Differences in membership of the two also mattered. Some of the task force members were known for their pro-China positions, while the Foreign Affairs Committee was led by Peter Kenilorea Jnr, deputy leader of the Opposition. The switch issue has become an outlet for the opposition and other stakeholders to express dissatisfaction with the government.

Once friends: Manasseh Sogavare and Taiwan’s Tsai Ing-wen in 2017 (Photo: Taiwan Presidential Office/Flickr)

The Malaita provincial government’s firm opposition to the national government’s switch from Taiwan to China is an obvious example. Local premier Daniel Suidani has made clear that Malaita, the most populous island in Solomon Islands, does not support the switch. In October, a “Malaita Communique” was published, stating that the province “rejects the Chinese Communist Party-CCP and its formal systems based on atheist ideology”, and pledged to prevent “wilful and exploitive investors”. Such a position also resonates with views held by some senior Pacific politicians, such as former Tuvalu’s Prime Minister Enele Sopoaga. Malaita has also refused Chinese aid, concerned about debt risks linked to Chinese concessional loans.

Although China presently has an upper hand in the diplomatic wrestle with Taiwan in Solomon Islands, the controversies surrounding the switch suggests it is too early for Beijing to claim victory. The challenges are serious, whether they are objections from politicians or grassroots in Solomon Islands.

While politicians may change their positions to obtain economic and financial assistance from Beijing – now the second largest donor in the region after Australia, according the Lowy Institute Pacific Aid Map – the views of the general public about China is harder to shift. This is compounded by the geographical complexity of Solomon Islands, a nation scattered over 900 islands and with more than 70 languages. Many Solomon Islanders live in remote areas with limited outside contact. International relations are far removed their daily life and their knowledge of China is scarce, which make them easy targets of political influence or even manipulation.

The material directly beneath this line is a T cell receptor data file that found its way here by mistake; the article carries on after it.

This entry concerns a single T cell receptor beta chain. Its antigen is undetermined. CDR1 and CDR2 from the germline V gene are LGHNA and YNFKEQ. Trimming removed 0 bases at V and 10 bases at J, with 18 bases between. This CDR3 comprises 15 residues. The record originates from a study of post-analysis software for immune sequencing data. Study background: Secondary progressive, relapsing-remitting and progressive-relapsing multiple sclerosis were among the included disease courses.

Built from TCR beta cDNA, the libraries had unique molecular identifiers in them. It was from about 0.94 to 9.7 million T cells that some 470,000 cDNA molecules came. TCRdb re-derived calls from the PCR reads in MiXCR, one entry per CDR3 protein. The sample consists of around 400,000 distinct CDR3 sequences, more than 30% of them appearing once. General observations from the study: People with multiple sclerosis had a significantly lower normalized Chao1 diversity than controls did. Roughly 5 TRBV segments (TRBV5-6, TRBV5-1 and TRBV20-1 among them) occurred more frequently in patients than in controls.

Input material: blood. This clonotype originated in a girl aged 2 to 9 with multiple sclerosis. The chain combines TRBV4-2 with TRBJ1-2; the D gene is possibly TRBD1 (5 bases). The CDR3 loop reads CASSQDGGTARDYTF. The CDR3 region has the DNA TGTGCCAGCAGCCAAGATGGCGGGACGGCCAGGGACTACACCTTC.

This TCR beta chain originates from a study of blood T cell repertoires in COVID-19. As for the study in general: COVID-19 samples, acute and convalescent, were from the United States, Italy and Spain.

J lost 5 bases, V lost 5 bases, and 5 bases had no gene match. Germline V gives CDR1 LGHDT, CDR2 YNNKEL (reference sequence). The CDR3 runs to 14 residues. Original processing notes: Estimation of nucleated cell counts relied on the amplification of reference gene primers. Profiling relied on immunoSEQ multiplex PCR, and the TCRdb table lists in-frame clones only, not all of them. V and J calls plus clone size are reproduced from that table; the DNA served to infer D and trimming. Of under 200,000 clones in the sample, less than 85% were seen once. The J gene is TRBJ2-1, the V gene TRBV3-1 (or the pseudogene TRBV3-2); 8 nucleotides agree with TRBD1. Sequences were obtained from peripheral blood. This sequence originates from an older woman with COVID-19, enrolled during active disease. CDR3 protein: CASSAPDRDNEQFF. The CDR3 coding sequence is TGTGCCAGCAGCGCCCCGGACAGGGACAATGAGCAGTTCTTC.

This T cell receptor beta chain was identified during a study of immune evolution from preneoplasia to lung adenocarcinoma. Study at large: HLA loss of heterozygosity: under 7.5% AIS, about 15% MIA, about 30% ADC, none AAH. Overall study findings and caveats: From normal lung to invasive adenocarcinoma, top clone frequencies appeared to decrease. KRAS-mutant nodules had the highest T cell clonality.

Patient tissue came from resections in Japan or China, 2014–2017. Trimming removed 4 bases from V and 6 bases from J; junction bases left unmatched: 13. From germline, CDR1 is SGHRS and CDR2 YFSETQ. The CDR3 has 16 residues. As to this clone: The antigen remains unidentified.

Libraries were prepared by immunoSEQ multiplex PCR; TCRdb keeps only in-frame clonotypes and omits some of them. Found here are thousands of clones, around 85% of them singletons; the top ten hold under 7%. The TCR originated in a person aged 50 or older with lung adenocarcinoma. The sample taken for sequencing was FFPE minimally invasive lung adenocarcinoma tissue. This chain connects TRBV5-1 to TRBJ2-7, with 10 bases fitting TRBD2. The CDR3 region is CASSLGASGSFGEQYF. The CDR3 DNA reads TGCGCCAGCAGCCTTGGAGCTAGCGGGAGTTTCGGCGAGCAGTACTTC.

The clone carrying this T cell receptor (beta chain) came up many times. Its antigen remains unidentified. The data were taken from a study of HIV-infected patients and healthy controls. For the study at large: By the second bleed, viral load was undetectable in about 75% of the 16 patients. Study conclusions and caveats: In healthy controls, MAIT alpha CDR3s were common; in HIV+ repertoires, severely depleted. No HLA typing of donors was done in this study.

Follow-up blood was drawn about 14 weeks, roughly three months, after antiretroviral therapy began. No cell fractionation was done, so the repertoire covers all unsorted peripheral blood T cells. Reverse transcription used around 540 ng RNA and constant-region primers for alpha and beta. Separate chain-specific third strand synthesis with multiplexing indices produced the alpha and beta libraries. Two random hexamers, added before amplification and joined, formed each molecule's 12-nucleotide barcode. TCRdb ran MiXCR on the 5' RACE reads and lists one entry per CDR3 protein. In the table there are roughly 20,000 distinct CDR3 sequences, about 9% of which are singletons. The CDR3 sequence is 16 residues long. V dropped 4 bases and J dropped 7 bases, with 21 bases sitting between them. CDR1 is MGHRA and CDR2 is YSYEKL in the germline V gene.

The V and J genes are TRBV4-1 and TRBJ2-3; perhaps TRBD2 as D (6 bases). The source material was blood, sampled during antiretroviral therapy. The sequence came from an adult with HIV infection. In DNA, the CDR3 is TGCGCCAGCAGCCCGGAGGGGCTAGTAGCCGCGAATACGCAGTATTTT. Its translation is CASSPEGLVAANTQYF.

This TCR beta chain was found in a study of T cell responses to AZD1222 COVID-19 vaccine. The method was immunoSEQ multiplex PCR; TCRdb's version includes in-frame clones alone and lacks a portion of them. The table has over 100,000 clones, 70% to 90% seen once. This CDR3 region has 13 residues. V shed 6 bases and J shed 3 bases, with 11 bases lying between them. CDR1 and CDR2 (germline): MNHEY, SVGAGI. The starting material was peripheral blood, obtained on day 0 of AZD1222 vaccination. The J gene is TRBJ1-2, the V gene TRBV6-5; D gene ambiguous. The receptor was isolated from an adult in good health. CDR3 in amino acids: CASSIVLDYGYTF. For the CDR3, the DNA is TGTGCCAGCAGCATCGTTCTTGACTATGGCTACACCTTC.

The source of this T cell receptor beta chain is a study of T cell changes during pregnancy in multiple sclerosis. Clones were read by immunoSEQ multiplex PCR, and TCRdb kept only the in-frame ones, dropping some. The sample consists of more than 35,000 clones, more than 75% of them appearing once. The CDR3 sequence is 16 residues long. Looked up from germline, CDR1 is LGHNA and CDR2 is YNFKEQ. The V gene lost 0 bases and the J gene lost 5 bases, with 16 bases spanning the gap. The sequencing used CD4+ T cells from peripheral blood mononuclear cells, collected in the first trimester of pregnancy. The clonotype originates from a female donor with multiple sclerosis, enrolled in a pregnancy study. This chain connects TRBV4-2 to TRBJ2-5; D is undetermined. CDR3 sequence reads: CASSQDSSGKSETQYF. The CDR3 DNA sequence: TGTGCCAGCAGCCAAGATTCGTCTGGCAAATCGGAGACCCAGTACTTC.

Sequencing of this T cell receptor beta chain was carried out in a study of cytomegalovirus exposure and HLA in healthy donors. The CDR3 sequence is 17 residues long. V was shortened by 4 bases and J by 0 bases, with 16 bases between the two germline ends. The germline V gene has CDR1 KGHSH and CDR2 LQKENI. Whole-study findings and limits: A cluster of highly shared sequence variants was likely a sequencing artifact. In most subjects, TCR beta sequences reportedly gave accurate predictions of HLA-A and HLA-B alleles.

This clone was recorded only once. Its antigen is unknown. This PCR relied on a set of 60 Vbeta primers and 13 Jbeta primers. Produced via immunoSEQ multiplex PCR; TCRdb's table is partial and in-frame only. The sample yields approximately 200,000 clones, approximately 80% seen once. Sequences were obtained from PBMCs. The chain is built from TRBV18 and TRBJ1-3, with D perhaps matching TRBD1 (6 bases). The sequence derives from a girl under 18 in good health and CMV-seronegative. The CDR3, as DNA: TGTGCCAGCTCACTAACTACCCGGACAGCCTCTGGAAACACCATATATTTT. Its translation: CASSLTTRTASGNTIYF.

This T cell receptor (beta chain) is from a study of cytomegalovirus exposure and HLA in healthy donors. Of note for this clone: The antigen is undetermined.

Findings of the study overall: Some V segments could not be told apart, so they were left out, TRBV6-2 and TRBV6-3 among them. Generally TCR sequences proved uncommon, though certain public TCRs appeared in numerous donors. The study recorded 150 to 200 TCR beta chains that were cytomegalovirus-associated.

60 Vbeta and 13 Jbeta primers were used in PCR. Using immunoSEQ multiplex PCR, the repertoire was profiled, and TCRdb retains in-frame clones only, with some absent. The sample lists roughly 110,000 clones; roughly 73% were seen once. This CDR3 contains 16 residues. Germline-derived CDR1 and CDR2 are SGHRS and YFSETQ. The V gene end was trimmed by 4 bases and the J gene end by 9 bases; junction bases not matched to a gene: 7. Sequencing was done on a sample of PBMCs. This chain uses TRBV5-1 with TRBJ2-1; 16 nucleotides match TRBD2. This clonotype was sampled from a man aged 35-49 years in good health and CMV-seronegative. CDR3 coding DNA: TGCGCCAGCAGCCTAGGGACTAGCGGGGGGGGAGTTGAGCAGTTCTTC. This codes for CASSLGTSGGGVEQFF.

The establishment of official relations between China and Solomon Islands is unlikely to substantially increase common knowledge of China for Solomon Islanders, thanks to the Beijing’s over-emphasis on contacts with the Solomon Islands national government, a practice notable in the other Pacific Island countries which have had diplomatic relations with China for decades. This places China in a disadvantage when compared with traditional partners that devote substantial attention to grassroots and civil society organisations in Pacific island countries.

The extent to which China delivers its pledges to Solomon Islands will directly affect its acceptance in the country. In November, The Economist magazine reported that China’s failure to pay a promised US $242,000 to each of the Solomon Islands parliamentary members for supporting the switch to China might trigger a no-confidence vote in the Sogavare government, as well as rebounding negatively on Beijing. How the switch issue continues to develop will be a test of China’s influence in the Pacific.


* This article was updated subsequent to publication.


The Lowy Institute is part of the  Pacific Research Program